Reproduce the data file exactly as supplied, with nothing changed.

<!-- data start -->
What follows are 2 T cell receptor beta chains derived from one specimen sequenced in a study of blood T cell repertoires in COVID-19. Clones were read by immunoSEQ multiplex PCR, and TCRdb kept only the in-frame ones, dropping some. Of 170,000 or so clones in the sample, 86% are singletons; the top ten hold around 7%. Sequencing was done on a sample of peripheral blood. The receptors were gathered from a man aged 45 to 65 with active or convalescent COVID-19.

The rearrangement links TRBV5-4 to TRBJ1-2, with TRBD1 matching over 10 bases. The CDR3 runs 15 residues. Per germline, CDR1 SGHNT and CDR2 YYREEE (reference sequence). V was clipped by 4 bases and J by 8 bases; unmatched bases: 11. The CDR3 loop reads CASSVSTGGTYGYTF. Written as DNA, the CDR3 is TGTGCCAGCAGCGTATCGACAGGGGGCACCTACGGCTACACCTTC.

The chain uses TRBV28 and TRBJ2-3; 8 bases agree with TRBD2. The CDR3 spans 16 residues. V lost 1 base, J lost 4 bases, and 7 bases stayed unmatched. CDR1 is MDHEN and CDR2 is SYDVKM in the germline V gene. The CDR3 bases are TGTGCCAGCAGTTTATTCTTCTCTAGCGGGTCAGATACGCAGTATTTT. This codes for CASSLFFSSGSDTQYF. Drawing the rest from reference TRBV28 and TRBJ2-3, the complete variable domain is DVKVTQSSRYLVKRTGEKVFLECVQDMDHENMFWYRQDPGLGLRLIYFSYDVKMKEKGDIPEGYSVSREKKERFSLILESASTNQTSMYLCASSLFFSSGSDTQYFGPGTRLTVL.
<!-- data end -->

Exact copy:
What follows are 2 T cell receptor beta chains derived from one specimen sequenced in a study of blood T cell repertoires in COVID-19. Clones were read by immunoSEQ multiplex PCR, and TCRdb kept only the in-frame ones, dropping some. Of 170,000 or so clones in the sample, 86% are singletons; the top ten hold around 7%. Sequencing was done on a sample of peripheral blood. The receptors were gathered from a man aged 45 to 65 with active or convalescent COVID-19.

The rearrangement links TRBV5-4 to TRBJ1-2, with TRBD1 matching over 10 bases. The CDR3 runs 15 residues. Per germline, CDR1 SGHNT and CDR2 YYREEE (reference sequence). V was clipped by 4 bases and J by 8 bases; unmatched bases: 11. The CDR3 loop reads CASSVSTGGTYGYTF. Written as DNA, the CDR3 is TGTGCCAGCAGCGTATCGACAGGGGGCACCTACGGCTACACCTTC.

The chain uses TRBV28 and TRBJ2-3; 8 bases agree with TRBD2. The CDR3 spans 16 residues. V lost 1 base, J lost 4 bases, and 7 bases stayed unmatched. CDR1 is MDHEN and CDR2 is SYDVKM in the germline V gene. The CDR3 bases are TGTGCCAGCAGTTTATTCTTCTCTAGCGGGTCAGATACGCAGTATTTT. This codes for CASSLFFSSGSDTQYF. Drawing the rest from reference TRBV28 and TRBJ2-3, the complete variable domain is DVKVTQSSRYLVKRTGEKVFLECVQDMDHENMFWYRQDPGLGLRLIYFSYDVKMKEKGDIPEGYSVSREKKERFSLILESASTNQTSMYLCASSLFFSSGSDTQYFGPGTRLTVL.